Real estate investors are taking a more cautious approach globally following the spread of the pandemic. Almost without exception, commercial real estate investments fell worldwide during the first quarter of the year.
Global real estate firm JLL which tracks data says that direct investment in commercial real estate dropped by 5 percentage points year-on-year to US$200 billion.
“Credit and equity markets were among the first to react, with REITs the first in our industry to experience the negative impacts of COVID-19,” said Sean Coghlan, Head of Global Capital Markets Research.
The firm said that total returns fell 31 percent on average in eight of the world’s top REIT markets.
Evidence shows that global economic growth contracted for the first time in 11 years during the first quarter of 2020, following the spread of the virus across the globe.
However, the fall in investment activity varied across regions and the first quarter data does not fully reflect the effects in countries whose cases grew through March.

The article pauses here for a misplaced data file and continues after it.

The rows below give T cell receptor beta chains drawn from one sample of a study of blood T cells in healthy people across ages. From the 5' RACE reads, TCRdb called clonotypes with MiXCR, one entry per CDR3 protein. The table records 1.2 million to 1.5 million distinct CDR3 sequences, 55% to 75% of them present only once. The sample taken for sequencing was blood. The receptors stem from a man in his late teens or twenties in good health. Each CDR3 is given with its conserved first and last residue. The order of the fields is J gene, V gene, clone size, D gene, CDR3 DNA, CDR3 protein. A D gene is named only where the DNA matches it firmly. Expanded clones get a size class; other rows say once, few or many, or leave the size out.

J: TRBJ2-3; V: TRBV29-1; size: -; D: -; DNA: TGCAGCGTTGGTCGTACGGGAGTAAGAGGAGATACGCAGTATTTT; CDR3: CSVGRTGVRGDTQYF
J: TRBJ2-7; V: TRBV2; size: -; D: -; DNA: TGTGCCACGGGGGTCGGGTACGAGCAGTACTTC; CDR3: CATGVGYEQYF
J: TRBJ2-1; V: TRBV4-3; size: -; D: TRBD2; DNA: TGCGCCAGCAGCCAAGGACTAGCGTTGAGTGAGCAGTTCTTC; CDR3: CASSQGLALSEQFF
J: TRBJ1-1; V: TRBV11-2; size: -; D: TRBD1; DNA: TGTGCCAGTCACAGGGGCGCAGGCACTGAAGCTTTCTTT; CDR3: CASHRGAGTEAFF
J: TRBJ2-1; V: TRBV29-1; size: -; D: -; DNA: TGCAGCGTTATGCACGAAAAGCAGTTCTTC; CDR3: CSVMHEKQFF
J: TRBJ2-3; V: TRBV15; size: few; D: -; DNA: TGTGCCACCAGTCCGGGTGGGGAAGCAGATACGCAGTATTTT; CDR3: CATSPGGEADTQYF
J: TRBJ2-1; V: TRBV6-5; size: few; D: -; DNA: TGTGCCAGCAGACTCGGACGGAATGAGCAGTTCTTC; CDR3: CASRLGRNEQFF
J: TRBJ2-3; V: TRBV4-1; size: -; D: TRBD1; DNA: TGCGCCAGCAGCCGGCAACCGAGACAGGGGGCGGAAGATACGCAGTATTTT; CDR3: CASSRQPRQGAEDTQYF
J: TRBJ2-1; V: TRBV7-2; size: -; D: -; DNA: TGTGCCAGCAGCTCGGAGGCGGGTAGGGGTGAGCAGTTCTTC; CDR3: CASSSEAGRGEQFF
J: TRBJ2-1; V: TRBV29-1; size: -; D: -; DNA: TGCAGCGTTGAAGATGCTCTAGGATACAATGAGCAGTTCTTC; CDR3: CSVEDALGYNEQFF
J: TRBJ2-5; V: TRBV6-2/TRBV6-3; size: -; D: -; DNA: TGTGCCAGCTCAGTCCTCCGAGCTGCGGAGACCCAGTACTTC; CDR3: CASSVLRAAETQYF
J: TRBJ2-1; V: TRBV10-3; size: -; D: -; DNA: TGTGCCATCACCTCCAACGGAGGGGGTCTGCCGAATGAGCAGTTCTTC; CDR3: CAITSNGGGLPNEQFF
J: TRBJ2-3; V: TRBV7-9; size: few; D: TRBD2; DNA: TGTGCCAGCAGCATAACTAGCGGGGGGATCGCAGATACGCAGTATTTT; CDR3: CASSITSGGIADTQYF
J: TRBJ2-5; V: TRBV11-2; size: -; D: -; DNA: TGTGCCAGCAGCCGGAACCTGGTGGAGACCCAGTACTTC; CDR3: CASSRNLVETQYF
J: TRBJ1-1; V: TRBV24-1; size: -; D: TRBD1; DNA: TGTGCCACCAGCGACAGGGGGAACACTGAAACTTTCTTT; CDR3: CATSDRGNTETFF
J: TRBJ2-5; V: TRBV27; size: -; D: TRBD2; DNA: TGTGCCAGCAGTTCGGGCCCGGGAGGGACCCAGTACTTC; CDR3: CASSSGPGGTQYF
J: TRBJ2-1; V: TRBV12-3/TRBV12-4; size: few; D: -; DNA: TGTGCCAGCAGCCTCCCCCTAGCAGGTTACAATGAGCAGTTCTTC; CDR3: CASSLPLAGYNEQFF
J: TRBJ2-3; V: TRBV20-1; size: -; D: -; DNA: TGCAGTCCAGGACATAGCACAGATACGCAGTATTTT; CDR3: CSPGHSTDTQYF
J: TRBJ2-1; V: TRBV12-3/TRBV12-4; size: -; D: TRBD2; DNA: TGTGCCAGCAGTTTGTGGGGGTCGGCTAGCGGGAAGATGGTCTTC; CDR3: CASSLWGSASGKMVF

The crisis has thrown lenders into a period of significant uncertainty following the market volatilities, central bank interventions, and unprecedented policies holding sway.
“Despite ample liquidity in debt markets, lenders remain in a phase of ‘price discovery’ and are focused on asset managing their existing portfolios. This has led to greater scrutiny over-leverage, and a focus on experienced sponsors, resilient sectors and strong locations in quoting new deals,” said Sean Coghlan.
Investors have responded defensively, narrowing on sectors that have been least affected by the pandemic with multifamily, industrial and data centre assets poised to be the favourites for investors based on income stability, occupation density and operation criticality.
According to JLL, investment in the global industrial market rose by 7 percent in the first quarter as investors anticipate an explosion in e-commerce, accelerated by the effects of the pandemic. The multifamily sector kept its place with investments falling just 1 percent below last year’s levels during the same quarter.
“With the near-record volume of dry powder held by investors, global commercial real estate is still poised to see healthy investment over the long term,” says the firm.